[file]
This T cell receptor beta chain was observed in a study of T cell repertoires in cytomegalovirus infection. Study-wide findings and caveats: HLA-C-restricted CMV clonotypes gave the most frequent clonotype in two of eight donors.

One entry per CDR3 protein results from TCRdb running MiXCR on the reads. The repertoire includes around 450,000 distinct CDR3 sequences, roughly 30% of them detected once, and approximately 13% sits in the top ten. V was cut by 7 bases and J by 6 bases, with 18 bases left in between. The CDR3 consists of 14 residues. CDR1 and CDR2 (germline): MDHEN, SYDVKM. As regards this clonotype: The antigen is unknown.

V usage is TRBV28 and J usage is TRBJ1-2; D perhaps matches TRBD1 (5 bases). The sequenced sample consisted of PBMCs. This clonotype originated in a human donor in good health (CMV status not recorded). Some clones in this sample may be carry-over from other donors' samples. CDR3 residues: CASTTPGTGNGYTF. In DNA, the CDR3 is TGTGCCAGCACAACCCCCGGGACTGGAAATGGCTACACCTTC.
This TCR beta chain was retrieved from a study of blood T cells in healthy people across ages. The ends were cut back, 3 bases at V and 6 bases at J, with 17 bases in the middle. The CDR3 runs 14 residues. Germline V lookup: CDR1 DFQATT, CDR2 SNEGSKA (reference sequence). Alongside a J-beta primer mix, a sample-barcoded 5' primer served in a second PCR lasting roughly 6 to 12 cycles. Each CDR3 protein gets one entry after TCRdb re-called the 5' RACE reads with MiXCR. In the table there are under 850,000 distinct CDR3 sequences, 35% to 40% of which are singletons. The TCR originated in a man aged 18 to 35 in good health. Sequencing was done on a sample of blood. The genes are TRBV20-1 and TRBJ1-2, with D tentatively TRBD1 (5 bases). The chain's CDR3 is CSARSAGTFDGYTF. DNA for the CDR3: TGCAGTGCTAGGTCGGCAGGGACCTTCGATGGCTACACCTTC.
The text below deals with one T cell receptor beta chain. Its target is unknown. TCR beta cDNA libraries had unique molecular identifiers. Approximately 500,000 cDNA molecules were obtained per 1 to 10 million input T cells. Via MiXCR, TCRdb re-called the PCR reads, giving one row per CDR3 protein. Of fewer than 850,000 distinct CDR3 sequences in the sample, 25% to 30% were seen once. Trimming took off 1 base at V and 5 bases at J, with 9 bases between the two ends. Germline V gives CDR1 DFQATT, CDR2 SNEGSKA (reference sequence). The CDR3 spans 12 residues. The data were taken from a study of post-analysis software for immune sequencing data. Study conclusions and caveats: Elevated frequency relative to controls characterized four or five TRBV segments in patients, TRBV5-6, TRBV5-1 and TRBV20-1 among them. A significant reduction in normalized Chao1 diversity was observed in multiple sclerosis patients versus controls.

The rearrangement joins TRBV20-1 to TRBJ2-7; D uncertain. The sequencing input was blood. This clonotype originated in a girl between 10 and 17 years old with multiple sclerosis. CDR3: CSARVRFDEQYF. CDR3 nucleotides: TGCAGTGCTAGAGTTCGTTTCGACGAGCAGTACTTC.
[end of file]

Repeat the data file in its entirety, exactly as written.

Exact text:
This T cell receptor beta chain was observed in a study of T cell repertoires in cytomegalovirus infection. Study-wide findings and caveats: HLA-C-restricted CMV clonotypes gave the most frequent clonotype in two of eight donors.

One entry per CDR3 protein results from TCRdb running MiXCR on the reads. The repertoire includes around 450,000 distinct CDR3 sequences, roughly 30% of them detected once, and approximately 13% sits in the top ten. V was cut by 7 bases and J by 6 bases, with 18 bases left in between. The CDR3 consists of 14 residues. CDR1 and CDR2 (germline): MDHEN, SYDVKM. As regards this clonotype: The antigen is unknown.

V usage is TRBV28 and J usage is TRBJ1-2; D perhaps matches TRBD1 (5 bases). The sequenced sample consisted of PBMCs. This clonotype originated in a human donor in good health (CMV status not recorded). Some clones in this sample may be carry-over from other donors' samples. CDR3 residues: CASTTPGTGNGYTF. In DNA, the CDR3 is TGTGCCAGCACAACCCCCGGGACTGGAAATGGCTACACCTTC.
This TCR beta chain was retrieved from a study of blood T cells in healthy people across ages. The ends were cut back, 3 bases at V and 6 bases at J, with 17 bases in the middle. The CDR3 runs 14 residues. Germline V lookup: CDR1 DFQATT, CDR2 SNEGSKA (reference sequence). Alongside a J-beta primer mix, a sample-barcoded 5' primer served in a second PCR lasting roughly 6 to 12 cycles. Each CDR3 protein gets one entry after TCRdb re-called the 5' RACE reads with MiXCR. In the table there are under 850,000 distinct CDR3 sequences, 35% to 40% of which are singletons. The TCR originated in a man aged 18 to 35 in good health. Sequencing was done on a sample of blood. The genes are TRBV20-1 and TRBJ1-2, with D tentatively TRBD1 (5 bases). The chain's CDR3 is CSARSAGTFDGYTF. DNA for the CDR3: TGCAGTGCTAGGTCGGCAGGGACCTTCGATGGCTACACCTTC.
The text below deals with one T cell receptor beta chain. Its target is unknown. TCR beta cDNA libraries had unique molecular identifiers. Approximately 500,000 cDNA molecules were obtained per 1 to 10 million input T cells. Via MiXCR, TCRdb re-called the PCR reads, giving one row per CDR3 protein. Of fewer than 850,000 distinct CDR3 sequences in the sample, 25% to 30% were seen once. Trimming took off 1 base at V and 5 bases at J, with 9 bases between the two ends. Germline V gives CDR1 DFQATT, CDR2 SNEGSKA (reference sequence). The CDR3 spans 12 residues. The data were taken from a study of post-analysis software for immune sequencing data. Study conclusions and caveats: Elevated frequency relative to controls characterized four or five TRBV segments in patients, TRBV5-6, TRBV5-1 and TRBV20-1 among them. A significant reduction in normalized Chao1 diversity was observed in multiple sclerosis patients versus controls.

The rearrangement joins TRBV20-1 to TRBJ2-7; D uncertain. The sequencing input was blood. This clonotype originated in a girl between 10 and 17 years old with multiple sclerosis. CDR3: CSARVRFDEQYF. CDR3 nucleotides: TGCAGTGCTAGAGTTCGTTTCGACGAGCAGTACTTC.